Estrogen has a lot of roles to play when it comes to women's health and well-being. It keeps inflammation controlled, supports vaginal and urinary tract health, supports bone, skin and hair health, helps regulate stress, supports cardiovascular and cognitive health, helps in the production of neurotransmitters, maintains healthy blood sugar and cholesterol levels and prepares the uterus for pregnancy…just to name a few. But in order for estrogen to do it’s jobs properly, we need to have balanced levels of it; and unfortunately high estrogen levels have become a lot more common. While it’s completely normal for hormone levels to fluctuate throughout the month for women, when estrogen levels are too high the symptoms you might experience will be intense and past the point of what we deem as “normal”. Symptoms include: Heavy periods, menstrual cycles under 21 days, endometriosis, uterine fibroids, mood swings, anxiety, depression, breast tenderness, irregular vaginal bleeding, migraines/headaches, cervical dysplasia, and weight gain or the inability to lose weight. If these sound all too familiar to you, then make sure to see your healthcare provider to have your hormone levels tested, so that you’re able to balance your hormones and avoid any risk for any long-term issues.
Once you know for sure that your estrogen levels are too high, there are a few simple changes you can implement in your daily life to help your body return to healthy hormone levels:
1. Nutritional Support - Focus on adding in fibre-rich plant-based nutrients in to your diet to prevent further elevating estrogen levels while supporting your body’s ability to remove excess estrogen. Dark leafy greens and brassica veggies like brussels sprouts, cauliflower, broccoli and cabbage help our bodies detox hormones and eliminate estrogen. High fibre foods are great for ensuring our bodies are excreting estrogen metabolites, and Flaxseeds specifically are incredibly powerful at support balanced levels of estrogen. A few things to stay away from or reduce would be industrial dairy and animal products because of the added hormones and bioaccumulation of endocrine-disrupting chemicals in animal fat, as well as alcohol and caffeine.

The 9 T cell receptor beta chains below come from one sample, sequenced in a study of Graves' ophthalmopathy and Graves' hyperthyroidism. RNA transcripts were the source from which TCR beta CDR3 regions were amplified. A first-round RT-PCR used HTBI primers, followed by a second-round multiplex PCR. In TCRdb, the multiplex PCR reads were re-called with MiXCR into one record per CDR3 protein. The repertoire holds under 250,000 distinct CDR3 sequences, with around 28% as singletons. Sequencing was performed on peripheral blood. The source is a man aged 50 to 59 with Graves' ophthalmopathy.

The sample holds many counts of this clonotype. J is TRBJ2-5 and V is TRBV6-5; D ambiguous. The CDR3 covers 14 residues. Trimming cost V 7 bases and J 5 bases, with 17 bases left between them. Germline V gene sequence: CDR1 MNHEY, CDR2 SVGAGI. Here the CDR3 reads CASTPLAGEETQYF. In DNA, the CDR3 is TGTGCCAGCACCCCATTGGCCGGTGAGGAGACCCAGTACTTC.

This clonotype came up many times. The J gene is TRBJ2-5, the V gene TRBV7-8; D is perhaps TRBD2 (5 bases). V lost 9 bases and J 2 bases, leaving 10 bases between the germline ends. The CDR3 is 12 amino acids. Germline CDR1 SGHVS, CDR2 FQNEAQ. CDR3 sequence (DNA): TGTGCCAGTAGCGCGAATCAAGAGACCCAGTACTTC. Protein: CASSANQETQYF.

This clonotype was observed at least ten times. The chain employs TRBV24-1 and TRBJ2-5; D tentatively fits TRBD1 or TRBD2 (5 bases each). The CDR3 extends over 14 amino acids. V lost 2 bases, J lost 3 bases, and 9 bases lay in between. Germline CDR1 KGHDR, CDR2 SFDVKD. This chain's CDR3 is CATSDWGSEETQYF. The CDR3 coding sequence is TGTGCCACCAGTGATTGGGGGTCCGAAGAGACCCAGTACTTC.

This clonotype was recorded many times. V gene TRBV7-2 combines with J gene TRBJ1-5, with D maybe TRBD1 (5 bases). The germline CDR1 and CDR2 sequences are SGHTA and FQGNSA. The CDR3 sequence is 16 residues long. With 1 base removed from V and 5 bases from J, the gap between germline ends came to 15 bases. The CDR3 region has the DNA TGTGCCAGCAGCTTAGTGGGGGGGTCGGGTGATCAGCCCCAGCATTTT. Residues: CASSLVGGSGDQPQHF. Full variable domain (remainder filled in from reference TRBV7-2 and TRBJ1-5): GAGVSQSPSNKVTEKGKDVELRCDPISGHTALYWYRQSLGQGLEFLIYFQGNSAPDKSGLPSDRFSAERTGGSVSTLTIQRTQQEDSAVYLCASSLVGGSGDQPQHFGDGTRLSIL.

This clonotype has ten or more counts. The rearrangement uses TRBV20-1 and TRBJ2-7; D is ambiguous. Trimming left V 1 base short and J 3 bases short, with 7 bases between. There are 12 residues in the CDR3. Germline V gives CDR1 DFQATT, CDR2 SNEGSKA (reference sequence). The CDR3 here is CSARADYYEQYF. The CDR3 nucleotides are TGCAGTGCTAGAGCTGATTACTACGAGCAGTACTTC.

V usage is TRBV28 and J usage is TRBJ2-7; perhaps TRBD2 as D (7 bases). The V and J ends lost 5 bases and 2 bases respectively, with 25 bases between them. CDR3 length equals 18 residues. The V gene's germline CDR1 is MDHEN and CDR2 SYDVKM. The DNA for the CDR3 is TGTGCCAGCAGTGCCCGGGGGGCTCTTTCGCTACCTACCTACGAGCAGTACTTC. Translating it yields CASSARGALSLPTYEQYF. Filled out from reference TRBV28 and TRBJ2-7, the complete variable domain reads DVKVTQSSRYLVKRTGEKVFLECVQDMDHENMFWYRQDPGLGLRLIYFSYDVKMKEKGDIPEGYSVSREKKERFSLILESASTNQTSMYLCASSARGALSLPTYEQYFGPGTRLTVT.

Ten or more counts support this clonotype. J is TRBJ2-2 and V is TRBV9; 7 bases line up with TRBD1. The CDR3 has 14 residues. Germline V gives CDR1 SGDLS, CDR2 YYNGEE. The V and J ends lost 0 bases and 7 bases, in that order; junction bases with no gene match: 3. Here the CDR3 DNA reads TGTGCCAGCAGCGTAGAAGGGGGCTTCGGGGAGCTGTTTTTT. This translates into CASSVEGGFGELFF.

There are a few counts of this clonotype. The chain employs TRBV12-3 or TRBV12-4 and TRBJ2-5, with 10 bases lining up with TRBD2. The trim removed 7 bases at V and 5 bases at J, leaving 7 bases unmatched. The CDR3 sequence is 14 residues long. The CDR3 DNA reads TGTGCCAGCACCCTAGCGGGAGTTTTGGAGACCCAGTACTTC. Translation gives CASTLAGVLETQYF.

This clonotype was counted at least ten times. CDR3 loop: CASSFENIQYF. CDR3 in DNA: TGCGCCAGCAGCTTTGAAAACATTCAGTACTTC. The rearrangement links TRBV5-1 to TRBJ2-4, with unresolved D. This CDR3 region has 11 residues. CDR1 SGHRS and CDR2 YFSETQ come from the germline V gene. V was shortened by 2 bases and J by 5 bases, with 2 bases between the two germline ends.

2. Reduce Xenoestrogens in your Environment - Xenoestrogens are endocrine-disrupting chemicals that are found in regular household items like cleaning products, cosmetics, plastics, and an incredibly large amounts of foods that aren’t organic because of the use of pesticides and herbicides. Easy ways to reduce your exposure to xenoestrogens would be to overhaul your cosmetic and cleaning products and switch to natural non-toxic versions, eating organic when possible, choosing glass food storage containers over plastic and avoiding BPA.
3. Healthy Gut Healthy Hormones - Eat a gut-healthy diet, make sure you’re pooping regularly and focus on supporting your liver. A diet rich in vegetables, greens and fibre will support gut health, but to take it to another level include lots of fermented foods like sauerkraut, kimchi, miso and coconut yogurt. If you’re constipated, the estrogen that’s trying to leave your body will be reabsorbed into your bloodstream and therefore increase your estrogen levels. Make sure you’re eating plenty of fibre-rich foods, drinking enough water and exercising daily to help get things moving. The liver is incredibly important in hormone detoxification and metabolism so it’s definitely important to focus on liver health. But luckily if you’re eating a healthy diet, working to reduce xenoestrogens in your environment and supporting your gut health, your liver will thrive.
Julia Gibson is a Certified Nutritional Practitioner, functional foods recipe developer, and write currently based in Toronto. She hopes to inspire and empower others by creating nourishing foods, living a sustainable life, promoting holistic healing and sharing thoughtful writing.
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